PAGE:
Clegg gives ‘highly personal’ leader’s speech

British deputy prime minister says his views forged by family trauma


Nick Clegg revealed how his family history shaped his political views and priorities for Government in a highly personal leader’s speech.

His address to the Liberal Democrat conference reflected on his own “privileged” background and his desire to live a normal family life away from the Westminster spotlight, indicating that he “won’t be in politics forever”.

Mr Clegg highlighted the political achievements of his wife Miriam Gonzalez Durantez’s father, and his own increased focus on education and social mobility as a result of having three sons.

In a speech billed by aides as his most personal yet, the British deputy prime minister said he was determined that Westminster would not take over his family life in Putney, south west London.

He said: “Miriam and I chose not to live behind the Government battlements in Whitehall, so we live in the same home we’ve been in for some years.

“We try very hard to keep our family life normal and private - we keep our children away from the cameras. We don’t pretend we’re a model family - we are who we are. We try to make sure that Westminster doesn’t take over our lives.

“I know I won’t be in politics forever. What I will be is a father, a husband, a son, an uncle to all those I love in my family for good - just like anyone else.”

Mr Clegg’s mother, Hermance van den Wall Bake, was born under Dutch colonial rule in Indonesia and was interned by the Japanese during the Second World War and his father, Nicholas, was the son of a Russian immigrant mother.

The Lib Dem leader said: “My upbringing was privileged: home counties; private school; Cambridge University. I had a lot of opportunities. But I also had two parents who were determined that my brothers, my sister and I knew how lucky we were. On both sides, their families had experienced huge upheavals.

“My Dutch mother had spent much of her childhood in a prisoner of war camp. My dad’s Russian mother had come to England after her family lost everything in the Russian Revolution. So our home was full of different languages, relatives with different backgrounds, people with different views, music and books from different places.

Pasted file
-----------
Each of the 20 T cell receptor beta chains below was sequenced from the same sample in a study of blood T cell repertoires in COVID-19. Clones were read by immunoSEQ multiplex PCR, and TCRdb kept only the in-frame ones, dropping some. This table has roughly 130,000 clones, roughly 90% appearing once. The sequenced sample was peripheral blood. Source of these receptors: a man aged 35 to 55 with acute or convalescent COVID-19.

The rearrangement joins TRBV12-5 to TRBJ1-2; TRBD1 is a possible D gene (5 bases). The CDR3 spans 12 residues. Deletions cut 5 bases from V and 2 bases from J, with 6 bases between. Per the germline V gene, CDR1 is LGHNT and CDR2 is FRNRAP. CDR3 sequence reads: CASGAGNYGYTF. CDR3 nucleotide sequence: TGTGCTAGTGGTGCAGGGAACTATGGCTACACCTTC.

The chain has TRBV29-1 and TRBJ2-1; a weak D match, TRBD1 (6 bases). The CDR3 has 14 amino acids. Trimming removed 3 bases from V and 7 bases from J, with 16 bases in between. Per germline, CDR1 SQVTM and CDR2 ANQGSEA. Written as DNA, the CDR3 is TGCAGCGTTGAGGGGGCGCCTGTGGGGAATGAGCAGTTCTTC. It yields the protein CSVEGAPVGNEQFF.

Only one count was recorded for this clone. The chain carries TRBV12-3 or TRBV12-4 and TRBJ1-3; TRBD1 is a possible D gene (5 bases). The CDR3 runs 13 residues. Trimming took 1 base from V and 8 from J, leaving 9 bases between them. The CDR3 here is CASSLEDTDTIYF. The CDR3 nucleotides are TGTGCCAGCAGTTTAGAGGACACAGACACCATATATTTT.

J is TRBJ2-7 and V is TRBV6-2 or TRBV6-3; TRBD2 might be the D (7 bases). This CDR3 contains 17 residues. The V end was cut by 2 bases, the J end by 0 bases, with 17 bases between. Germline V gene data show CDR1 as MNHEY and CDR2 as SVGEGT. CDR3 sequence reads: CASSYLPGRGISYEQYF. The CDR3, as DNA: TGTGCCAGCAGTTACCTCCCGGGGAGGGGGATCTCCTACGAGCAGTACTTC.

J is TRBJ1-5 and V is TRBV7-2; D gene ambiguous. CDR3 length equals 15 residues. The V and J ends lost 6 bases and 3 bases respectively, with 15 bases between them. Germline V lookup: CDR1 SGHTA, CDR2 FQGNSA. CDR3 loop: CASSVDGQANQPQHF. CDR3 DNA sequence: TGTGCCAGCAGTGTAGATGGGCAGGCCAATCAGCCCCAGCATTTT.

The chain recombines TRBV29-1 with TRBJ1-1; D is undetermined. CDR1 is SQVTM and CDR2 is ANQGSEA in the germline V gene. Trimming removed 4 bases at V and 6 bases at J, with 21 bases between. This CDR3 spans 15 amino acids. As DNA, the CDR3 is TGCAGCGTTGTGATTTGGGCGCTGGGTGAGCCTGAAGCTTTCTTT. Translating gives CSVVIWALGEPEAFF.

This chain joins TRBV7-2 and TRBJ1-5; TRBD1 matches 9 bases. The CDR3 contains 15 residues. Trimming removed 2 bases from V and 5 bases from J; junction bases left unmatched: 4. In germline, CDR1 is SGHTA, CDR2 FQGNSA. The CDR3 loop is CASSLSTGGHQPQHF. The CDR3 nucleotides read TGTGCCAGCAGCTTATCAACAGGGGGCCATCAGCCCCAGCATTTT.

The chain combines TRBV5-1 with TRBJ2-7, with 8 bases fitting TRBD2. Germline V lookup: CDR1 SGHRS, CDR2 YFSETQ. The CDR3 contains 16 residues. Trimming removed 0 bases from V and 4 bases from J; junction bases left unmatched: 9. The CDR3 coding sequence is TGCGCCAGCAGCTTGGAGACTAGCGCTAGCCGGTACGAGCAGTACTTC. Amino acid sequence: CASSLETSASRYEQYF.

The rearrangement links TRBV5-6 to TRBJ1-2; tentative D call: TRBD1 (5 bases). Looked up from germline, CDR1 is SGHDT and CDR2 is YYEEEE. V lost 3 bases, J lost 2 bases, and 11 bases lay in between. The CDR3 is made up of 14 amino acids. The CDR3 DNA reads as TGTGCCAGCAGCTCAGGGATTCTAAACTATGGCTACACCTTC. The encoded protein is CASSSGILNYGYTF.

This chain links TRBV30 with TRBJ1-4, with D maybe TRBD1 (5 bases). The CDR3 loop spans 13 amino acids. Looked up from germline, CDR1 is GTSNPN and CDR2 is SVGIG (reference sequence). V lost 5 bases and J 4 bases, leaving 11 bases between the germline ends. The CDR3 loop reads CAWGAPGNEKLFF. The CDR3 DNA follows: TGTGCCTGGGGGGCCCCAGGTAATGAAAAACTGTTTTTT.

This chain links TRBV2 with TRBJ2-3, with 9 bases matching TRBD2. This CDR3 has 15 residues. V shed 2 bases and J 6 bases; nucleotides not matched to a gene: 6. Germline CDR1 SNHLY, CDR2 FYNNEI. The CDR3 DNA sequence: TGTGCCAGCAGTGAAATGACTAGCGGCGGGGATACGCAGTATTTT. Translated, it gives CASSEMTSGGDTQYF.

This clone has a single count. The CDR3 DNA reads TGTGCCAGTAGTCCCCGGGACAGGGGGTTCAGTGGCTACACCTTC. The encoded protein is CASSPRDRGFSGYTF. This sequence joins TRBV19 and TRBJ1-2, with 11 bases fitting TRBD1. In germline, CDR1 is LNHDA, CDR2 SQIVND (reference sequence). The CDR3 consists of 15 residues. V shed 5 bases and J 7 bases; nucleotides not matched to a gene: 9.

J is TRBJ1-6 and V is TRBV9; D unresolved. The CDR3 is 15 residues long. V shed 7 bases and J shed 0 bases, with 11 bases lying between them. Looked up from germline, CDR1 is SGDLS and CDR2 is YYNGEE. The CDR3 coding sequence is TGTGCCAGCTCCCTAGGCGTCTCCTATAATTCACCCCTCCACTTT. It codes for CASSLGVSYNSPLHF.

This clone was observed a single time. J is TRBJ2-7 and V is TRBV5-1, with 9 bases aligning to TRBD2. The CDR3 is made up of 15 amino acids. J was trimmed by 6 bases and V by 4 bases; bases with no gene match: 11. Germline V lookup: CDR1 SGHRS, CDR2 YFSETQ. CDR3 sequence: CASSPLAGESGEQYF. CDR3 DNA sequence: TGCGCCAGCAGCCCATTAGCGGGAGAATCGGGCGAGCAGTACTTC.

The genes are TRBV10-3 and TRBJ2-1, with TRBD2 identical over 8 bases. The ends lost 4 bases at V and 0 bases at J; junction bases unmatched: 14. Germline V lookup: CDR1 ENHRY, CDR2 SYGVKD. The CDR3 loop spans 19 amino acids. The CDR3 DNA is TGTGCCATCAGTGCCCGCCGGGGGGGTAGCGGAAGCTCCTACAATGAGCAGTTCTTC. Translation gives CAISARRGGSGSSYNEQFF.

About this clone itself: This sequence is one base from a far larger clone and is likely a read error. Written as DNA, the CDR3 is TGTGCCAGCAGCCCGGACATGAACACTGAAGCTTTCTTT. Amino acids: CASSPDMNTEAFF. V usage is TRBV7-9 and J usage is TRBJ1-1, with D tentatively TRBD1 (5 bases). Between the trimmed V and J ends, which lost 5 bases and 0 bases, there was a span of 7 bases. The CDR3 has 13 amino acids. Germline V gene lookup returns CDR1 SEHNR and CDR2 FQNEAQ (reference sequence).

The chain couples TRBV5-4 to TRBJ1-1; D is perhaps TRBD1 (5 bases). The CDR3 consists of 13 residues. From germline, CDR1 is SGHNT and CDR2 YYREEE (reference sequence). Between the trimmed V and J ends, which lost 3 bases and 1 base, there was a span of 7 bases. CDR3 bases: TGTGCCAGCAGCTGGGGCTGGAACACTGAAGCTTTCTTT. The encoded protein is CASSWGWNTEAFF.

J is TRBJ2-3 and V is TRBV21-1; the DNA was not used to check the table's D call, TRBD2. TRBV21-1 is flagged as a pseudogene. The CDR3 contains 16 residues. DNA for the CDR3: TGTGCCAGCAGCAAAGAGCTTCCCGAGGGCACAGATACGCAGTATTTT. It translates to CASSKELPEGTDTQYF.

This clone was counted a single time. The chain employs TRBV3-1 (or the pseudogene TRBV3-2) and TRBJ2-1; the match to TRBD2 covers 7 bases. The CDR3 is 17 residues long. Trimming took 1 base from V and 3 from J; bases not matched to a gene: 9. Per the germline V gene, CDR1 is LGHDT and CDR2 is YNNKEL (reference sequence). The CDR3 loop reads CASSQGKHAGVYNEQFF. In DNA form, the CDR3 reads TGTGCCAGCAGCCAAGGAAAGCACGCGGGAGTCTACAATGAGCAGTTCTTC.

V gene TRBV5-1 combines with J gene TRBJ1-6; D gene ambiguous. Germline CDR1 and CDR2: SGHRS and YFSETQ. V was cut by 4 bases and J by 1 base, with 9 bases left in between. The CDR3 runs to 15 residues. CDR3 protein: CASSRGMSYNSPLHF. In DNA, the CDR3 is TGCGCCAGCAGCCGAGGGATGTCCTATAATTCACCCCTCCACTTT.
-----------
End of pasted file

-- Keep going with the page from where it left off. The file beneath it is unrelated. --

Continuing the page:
“And my mother and father always told us that people’s fortunes can turn quickly - that good fortune should never be assumed and misfortune can occur suddenly, without warning.

“I think because of the traumas their parents had been through, while they wanted to give us everything, it was so important to them that we didn’t take things for granted.

“My brothers and sister and I were always taught to treat everyone the same, not to judge people by their background. We were raised to believe that everyone deserves a chance because everyone’s fortunes can change, often through no fault of their own.

“And now, as a father with three children at school, I have come to understand even more clearly than before that if we want to live in a society where everyone has a fair chance to live the life they want - and to bounce back from misfortune too - then education is the key.

“The gifts we give our children - self-confidence, an enthusiasm to learn, an ability to empathise with others, a joy in forging new friendships - these are instilled at an extraordinarily young age.

“That’s why I made social mobility the social policy objective of this Government - and I will want it to be the same for any Government I’m in.”

The Cleggs regularly holiday in Spain, where Ms Gonzalez Durantez is from, and the deputy prime minister said his sons Antonio (11), eight-year-old Alberto and four-year-old Miguel had been told about the political exploits of her father Jose Antonio Gonzalez Caviedes, who died in 1996.

Mr Clegg said: “After Spain moved to democracy in the 1970s, Miriam’s father was the first democratically elected mayor in a small agricultural town in the middle of the countryside.

“He single-handedly brought better schools, more jobs and better housing to his community. He was hugely proud of being the first mayor to serve his community through the ballot box. He sadly died some years ago, and there’s a small statue of him today outside the church in Miriam’s village.

“Our small boys see that statue every holiday and Miriam tells them of the wonderful things he did. And they always ask about why he was elected and no one before him. We teach them that democracy and freedom are a fragile and recent thing in many parts of the world.

“We teach them - just as my parents taught me - that rights and values should never be taken for granted, and if you believe in them, you should stand up for them.”